How Tai Chi Impacts Cardiovascular Health

Tai Chi is an interesting but not yet proven approach for the prevention and rehabilitation of multiple heart diseases.

Tai Chi is an interesting but not yet proven approach for the prevention and rehabilitation of multiple heart diseases. “Tai Chi impacts key cardiovascular disease risk factors, including blood pressure, cholesterol and blood sugar levels, and inflammation, as well as specific cardiovascular conditions including coronary artery disease,” says Peter Wayne, Ph.D., assistant professor of medicine at Harvard Medical School and the director of research for the Osher Center for Integrative Medicine, jointly based at Harvard Medical School and Brigham and Women's Hospital in Boston.

Several systematic reviews have summarized the research evidence for the benefits of Tai Chi for heart health. Here is a review of some of the relevant research.


Many studies have shown that Tai Chi can lower high blood pressure. “In a 2008 systematic review conducted by our group, we identified 26 studies that assessed the impact of Tai Chi on blood pressure,” says Wayne. “We found that in 85 percent of trials, Tai Chi lowered blood pressure, with improvements ranging from 3 to 32 mmHg in systolic pressure and from 2 to 18 mmHg in diastolic pressure.

Collectively, these data suggest Tai Chi may be as effective in controlling blood pressure as other lifestyle approaches including weight loss, a low-sodium diet and moderating alcohol use.”


A handful of studies, including randomized controlled trials (the gold standard of medical research), have examined the effects of Tai Chi on cholesterol and related lipids. Some have found that Tai Chi leads to favorable changes compared with control groups that had no interventions. Other trials among those who were obese, diabetic or had lipid disorders, and also among healthy people, have reported positive effects of Tai Chi on cholesterol and blood cholesterol levels.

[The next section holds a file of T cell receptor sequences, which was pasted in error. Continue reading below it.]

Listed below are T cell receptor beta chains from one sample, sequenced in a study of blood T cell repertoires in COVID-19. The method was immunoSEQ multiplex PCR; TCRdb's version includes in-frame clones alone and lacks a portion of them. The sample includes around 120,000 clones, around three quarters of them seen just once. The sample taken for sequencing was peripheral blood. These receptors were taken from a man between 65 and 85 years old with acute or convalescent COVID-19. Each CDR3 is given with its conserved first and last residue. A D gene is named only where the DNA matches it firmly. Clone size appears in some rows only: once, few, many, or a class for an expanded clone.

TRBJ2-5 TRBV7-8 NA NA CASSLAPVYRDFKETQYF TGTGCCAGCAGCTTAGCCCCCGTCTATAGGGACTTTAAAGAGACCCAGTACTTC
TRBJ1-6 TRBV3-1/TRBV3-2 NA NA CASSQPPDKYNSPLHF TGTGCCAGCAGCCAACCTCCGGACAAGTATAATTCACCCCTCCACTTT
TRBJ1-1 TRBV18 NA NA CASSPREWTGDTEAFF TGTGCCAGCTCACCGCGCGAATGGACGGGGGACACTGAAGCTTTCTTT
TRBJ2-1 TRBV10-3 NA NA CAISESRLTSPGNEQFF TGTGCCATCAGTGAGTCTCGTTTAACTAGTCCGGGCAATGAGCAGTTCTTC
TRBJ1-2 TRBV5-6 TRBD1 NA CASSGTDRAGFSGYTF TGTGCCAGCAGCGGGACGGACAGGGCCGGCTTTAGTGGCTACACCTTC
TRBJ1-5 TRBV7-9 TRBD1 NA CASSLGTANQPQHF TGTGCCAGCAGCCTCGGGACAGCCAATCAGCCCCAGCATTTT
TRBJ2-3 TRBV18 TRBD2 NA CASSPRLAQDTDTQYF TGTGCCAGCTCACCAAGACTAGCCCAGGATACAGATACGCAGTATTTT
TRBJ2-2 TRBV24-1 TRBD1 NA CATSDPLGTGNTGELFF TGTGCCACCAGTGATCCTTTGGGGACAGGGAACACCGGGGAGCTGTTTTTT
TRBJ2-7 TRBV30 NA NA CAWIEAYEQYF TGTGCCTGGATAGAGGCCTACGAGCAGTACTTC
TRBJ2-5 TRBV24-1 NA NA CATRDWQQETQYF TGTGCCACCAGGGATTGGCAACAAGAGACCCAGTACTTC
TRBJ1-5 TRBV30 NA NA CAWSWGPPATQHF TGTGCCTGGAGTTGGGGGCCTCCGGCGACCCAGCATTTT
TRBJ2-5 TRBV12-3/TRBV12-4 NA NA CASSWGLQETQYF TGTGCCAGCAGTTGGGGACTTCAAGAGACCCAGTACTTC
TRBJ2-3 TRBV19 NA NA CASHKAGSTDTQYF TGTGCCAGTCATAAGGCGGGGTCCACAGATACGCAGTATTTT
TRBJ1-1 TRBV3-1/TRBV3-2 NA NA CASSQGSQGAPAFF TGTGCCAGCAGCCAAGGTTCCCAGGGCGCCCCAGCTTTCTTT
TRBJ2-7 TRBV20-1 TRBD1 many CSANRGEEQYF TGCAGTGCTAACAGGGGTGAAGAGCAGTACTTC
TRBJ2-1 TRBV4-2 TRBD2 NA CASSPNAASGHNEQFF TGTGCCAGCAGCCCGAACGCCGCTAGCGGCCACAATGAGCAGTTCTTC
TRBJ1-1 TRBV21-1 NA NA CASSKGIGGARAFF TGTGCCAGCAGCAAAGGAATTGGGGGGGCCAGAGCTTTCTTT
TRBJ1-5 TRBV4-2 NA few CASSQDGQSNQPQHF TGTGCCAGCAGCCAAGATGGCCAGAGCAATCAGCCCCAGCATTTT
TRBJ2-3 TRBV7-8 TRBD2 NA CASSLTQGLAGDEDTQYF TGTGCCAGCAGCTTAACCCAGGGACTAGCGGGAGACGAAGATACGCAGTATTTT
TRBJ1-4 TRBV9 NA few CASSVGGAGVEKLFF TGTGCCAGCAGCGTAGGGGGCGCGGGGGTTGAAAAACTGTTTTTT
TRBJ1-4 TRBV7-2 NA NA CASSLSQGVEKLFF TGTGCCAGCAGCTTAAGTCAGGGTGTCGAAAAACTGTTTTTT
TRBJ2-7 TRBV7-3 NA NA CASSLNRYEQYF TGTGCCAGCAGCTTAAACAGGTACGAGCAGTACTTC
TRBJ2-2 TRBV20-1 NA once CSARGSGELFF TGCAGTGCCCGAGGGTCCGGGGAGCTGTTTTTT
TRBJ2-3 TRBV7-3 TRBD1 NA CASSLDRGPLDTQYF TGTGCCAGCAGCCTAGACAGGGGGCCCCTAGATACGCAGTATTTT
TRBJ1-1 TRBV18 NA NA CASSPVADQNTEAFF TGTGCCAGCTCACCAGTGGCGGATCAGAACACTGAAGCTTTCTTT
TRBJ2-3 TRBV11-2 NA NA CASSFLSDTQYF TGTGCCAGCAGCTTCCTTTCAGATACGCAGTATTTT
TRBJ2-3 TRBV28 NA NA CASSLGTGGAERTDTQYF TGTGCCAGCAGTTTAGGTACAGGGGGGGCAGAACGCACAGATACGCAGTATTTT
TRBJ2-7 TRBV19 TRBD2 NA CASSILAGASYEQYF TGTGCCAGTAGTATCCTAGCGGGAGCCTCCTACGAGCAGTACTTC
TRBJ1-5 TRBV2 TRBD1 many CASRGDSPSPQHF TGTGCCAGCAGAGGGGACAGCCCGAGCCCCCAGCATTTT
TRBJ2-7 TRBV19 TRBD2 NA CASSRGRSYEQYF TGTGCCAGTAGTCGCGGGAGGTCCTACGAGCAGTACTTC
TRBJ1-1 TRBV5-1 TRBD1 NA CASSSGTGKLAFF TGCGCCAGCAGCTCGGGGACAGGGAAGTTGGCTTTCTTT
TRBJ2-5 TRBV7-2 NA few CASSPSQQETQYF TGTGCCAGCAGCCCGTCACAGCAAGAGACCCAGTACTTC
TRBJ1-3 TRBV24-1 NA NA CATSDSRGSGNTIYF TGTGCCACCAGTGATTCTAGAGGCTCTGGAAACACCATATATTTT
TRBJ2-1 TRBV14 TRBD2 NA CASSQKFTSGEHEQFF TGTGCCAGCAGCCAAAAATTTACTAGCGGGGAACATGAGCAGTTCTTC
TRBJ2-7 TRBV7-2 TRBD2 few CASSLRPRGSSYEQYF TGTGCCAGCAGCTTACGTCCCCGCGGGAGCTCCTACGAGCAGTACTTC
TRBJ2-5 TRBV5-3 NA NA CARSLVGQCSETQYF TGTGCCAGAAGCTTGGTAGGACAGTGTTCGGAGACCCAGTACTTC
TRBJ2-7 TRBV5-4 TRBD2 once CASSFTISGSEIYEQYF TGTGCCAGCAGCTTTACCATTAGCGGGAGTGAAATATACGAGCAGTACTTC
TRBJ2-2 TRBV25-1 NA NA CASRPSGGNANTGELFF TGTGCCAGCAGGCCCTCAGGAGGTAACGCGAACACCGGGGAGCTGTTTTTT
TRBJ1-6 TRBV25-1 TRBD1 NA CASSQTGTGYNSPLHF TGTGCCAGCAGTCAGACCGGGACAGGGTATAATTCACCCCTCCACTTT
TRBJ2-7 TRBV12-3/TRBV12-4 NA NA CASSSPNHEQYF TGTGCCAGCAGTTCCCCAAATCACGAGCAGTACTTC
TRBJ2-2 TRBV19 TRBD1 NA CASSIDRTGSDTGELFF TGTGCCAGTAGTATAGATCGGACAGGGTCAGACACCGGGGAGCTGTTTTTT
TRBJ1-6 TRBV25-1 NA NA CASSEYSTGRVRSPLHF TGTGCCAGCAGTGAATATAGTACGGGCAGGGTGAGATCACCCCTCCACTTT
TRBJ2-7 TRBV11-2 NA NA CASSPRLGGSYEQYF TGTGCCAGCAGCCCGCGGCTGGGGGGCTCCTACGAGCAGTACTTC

A few studies have reported improvements in blood sugar control following Tai Chi training. One Hong Kong study of 207 healthy adults compared 12 weeks of Tai Chi to strength and resistance training as well as to a usual-care (control) group. The older participants in this study had various heart disease risk factors. The results show that levels of fasting glucose and other blood sugar markers in both exercise groups were not different than in the control group. However, other randomized controlled trials have not reported any apparent benefit of Tai Chi on glucose metabolism, notes Wayne.


Inflammation, the process by which your body fights off infection and heals itself, is now widely believed to be associated with the development of heart disease. Although the precise connections between inflammation and heart disease are not yet fully understood, increased inflammation is associated with narrowing and clotting of the arteries, which are linked to heart disease and stroke.

One key marker of inflammation is the protein C-reactive protein (CRP). High levels of CRP in the blood indicate an increased risk of heart disease. Low levels of CRP indicate a low risk. A few small studies suggest that Tai Chi may reduce inflammation and CRP levels. One recent randomized controlled trial including Taiwanese obese patients who had Type 2 diabetes found that 12 weeks of Tai Chi reduced their CRP levels but conventional exercise did not.


There is good evidence that Tai Chi can improve overall fitness in both healthy people and those with heart disease. A recent study of more than 370 relatively healthy adults conducted in Hong Kong compared the effects of a 12-week Tai Chi program to both brisk walking and those who did not exercise. At 12 weeks, exercise capacity (the ability to increase physical activity) increased in both the Tai Chi and walking groups about equally. In addition, Tai Chi led to improved weight loss and general physical fitness. Interestingly, the Tai Chi group did this with a one-third less increase in heart rate. “These results support the idea that when exercise intensity is a concern, as it is in many heart conditions, Tai Chi may be the preferred form of exercise since it puts less demand on the heart,” says Wayne.


A handful of studies have evaluated the potential benefits of Tai Chi for patients diagnosed with coronary heart disease. One study in England using patients recovering from a heart attack found improvements in systolic blood pressure in both the Tai Chi and aerobic exercise groups, but only the Tai Chi group showed improvements in diastolic blood pressure. “In addition, those who did Tai Chi were more likely to stick with exercise compared to the aerobic exercisers or a control group,” says Wayne.

The editors of Heart Insight are intrigued with the potential benefits of Tai Chi but would advise considering this as just one potential component of a more complete program to improve heart health.

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